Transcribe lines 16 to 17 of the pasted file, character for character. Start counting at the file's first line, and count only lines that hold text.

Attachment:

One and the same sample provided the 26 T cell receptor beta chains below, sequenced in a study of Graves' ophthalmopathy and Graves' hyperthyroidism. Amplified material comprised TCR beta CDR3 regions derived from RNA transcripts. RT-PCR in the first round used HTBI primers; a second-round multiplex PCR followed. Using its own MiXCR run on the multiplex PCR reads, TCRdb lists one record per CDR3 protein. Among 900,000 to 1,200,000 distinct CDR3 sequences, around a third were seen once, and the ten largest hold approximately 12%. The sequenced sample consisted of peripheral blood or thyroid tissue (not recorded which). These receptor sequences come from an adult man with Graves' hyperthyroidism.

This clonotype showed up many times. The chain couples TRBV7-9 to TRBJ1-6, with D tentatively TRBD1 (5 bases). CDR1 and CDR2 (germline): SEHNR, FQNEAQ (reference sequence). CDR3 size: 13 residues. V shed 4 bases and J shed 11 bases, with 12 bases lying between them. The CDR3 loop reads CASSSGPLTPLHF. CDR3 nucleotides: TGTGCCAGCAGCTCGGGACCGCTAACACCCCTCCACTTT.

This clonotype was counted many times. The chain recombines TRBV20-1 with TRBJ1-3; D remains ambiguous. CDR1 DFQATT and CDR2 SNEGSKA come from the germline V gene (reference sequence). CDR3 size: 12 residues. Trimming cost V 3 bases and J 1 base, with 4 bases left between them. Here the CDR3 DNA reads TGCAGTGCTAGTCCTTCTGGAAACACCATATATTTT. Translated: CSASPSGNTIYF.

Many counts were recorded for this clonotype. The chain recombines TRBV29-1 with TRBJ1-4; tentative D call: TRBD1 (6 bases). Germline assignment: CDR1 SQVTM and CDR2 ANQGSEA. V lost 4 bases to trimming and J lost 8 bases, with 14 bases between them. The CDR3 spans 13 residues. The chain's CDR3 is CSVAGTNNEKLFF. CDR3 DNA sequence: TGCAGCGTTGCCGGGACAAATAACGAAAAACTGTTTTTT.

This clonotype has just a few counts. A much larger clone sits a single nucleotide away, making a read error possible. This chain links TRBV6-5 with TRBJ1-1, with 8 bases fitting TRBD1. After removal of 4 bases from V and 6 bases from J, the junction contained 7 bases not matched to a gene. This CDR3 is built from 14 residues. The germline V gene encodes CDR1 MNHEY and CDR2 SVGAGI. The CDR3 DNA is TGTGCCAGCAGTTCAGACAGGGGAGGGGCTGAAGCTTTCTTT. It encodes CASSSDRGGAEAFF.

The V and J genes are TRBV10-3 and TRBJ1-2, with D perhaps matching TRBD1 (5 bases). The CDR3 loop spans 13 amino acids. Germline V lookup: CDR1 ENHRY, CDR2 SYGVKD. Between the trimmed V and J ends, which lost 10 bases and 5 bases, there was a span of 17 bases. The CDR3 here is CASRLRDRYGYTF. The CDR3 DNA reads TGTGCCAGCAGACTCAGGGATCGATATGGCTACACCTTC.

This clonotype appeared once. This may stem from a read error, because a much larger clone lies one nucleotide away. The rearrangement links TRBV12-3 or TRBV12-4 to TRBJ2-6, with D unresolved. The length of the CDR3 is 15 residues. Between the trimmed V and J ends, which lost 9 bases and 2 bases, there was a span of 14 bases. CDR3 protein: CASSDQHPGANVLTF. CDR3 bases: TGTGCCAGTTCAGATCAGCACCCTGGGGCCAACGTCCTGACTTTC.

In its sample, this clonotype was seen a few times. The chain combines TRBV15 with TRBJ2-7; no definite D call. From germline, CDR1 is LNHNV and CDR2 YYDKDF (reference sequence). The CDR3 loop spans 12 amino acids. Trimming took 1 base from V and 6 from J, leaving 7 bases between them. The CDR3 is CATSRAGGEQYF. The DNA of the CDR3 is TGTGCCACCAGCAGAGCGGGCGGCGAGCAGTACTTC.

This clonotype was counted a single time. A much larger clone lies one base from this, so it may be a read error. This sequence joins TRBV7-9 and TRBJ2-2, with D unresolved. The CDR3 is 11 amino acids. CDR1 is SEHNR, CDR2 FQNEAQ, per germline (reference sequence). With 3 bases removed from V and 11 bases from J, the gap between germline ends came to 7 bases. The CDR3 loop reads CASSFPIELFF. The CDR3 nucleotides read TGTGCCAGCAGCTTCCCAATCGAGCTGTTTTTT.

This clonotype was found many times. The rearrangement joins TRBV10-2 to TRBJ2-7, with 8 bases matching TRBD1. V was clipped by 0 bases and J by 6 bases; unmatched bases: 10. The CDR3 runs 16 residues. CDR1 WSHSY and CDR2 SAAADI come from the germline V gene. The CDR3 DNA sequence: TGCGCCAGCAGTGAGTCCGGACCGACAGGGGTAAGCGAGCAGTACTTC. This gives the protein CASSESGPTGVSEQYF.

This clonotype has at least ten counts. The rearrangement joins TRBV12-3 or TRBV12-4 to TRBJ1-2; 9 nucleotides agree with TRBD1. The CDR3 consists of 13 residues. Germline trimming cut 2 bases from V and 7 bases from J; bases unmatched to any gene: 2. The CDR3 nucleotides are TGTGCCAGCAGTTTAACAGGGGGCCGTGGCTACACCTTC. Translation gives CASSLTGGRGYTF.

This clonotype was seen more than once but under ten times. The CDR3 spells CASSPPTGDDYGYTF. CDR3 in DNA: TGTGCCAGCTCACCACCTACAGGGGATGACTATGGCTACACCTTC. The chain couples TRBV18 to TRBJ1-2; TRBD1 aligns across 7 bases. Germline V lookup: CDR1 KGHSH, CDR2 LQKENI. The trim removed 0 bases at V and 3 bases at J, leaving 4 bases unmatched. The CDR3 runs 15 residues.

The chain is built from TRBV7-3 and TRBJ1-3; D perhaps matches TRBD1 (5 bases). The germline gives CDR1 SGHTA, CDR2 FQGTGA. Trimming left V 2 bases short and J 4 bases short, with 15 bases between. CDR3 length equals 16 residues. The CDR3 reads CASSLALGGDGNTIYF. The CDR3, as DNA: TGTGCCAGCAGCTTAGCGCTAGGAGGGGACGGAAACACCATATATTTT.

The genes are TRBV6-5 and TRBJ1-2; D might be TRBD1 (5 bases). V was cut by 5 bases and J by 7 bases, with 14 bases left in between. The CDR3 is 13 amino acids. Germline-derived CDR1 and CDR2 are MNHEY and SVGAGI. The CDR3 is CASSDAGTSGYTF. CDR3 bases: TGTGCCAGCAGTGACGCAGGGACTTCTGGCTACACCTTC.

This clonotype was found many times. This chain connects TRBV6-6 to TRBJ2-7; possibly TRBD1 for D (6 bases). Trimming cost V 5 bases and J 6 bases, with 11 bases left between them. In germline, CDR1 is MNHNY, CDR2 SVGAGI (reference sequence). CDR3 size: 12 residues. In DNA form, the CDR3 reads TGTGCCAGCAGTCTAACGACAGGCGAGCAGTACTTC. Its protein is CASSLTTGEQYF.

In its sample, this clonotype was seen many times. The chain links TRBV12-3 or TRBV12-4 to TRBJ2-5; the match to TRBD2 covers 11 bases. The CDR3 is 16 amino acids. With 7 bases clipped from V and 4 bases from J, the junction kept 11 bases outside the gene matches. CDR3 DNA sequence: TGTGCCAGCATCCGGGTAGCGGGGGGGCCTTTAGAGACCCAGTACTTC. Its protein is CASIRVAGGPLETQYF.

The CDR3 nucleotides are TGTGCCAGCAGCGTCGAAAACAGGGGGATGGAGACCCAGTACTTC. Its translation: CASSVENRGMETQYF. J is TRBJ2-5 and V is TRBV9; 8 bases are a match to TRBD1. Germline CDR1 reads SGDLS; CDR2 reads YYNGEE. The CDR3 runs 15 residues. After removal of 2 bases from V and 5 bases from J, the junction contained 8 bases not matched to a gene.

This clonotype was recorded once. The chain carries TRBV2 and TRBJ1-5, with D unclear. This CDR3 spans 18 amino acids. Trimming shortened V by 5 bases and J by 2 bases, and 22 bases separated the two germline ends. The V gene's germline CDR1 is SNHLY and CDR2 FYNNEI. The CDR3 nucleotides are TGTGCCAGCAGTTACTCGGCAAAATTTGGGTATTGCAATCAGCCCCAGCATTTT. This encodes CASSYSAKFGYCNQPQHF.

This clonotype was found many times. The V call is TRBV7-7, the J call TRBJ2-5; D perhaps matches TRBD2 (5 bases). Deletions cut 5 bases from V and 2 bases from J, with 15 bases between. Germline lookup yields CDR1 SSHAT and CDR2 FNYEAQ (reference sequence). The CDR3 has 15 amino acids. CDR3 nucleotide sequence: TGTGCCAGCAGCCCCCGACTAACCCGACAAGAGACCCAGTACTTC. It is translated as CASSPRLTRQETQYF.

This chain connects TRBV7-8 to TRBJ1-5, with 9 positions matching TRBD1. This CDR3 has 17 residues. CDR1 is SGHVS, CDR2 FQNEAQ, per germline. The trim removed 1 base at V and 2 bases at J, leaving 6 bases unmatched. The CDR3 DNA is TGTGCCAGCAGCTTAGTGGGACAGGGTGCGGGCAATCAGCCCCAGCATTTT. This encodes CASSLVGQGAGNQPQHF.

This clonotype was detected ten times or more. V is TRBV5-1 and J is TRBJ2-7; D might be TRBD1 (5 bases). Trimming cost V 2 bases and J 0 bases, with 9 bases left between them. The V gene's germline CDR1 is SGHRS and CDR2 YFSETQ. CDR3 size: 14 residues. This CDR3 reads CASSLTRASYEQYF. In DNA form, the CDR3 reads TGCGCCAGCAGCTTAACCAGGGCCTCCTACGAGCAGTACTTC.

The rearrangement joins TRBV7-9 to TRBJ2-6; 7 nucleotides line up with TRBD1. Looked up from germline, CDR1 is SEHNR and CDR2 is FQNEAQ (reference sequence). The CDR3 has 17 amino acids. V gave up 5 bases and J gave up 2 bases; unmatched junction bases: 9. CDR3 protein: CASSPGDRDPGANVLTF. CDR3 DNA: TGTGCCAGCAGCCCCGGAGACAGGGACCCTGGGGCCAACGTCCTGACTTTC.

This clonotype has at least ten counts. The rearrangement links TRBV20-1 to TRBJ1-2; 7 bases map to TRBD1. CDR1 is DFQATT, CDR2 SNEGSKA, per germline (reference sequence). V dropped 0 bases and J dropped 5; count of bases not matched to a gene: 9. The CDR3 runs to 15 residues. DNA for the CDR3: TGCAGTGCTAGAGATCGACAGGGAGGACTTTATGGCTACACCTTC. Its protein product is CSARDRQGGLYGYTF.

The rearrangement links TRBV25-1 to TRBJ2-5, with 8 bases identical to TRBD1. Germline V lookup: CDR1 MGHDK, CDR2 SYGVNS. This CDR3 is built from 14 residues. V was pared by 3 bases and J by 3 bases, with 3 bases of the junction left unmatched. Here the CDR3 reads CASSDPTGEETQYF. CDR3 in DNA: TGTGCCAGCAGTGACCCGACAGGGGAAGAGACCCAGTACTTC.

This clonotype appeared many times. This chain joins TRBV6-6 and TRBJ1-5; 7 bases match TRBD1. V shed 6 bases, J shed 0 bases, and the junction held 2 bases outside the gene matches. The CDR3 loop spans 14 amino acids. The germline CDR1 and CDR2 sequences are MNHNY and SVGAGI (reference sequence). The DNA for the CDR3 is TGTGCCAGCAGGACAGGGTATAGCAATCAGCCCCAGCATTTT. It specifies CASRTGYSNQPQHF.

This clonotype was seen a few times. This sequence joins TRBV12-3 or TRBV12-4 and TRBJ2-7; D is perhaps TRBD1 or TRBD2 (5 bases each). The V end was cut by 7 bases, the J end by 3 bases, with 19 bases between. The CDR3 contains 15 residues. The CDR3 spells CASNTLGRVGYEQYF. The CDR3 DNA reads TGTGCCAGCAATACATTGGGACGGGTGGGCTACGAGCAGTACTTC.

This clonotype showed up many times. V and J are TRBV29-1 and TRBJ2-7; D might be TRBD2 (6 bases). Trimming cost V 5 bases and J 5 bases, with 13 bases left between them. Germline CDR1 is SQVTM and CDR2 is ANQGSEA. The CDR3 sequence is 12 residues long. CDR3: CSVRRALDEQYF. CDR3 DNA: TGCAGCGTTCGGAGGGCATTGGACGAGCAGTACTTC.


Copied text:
In its sample, this clonotype was seen many times. The chain links TRBV12-3 or TRBV12-4 to TRBJ2-5; the match to TRBD2 covers 11 bases. The CDR3 is 16 amino acids. With 7 bases clipped from V and 4 bases from J, the junction kept 11 bases outside the gene matches. CDR3 DNA sequence: TGTGCCAGCATCCGGGTAGCGGGGGGGCCTTTAGAGACCCAGTACTTC. Its protein is CASIRVAGGPLETQYF.

The CDR3 nucleotides are TGTGCCAGCAGCGTCGAAAACAGGGGGATGGAGACCCAGTACTTC. Its translation: CASSVENRGMETQYF. J is TRBJ2-5 and V is TRBV9; 8 bases are a match to TRBD1. Germline CDR1 reads SGDLS; CDR2 reads YYNGEE. The CDR3 runs 15 residues. After removal of 2 bases from V and 5 bases from J, the junction contained 8 bases not matched to a gene.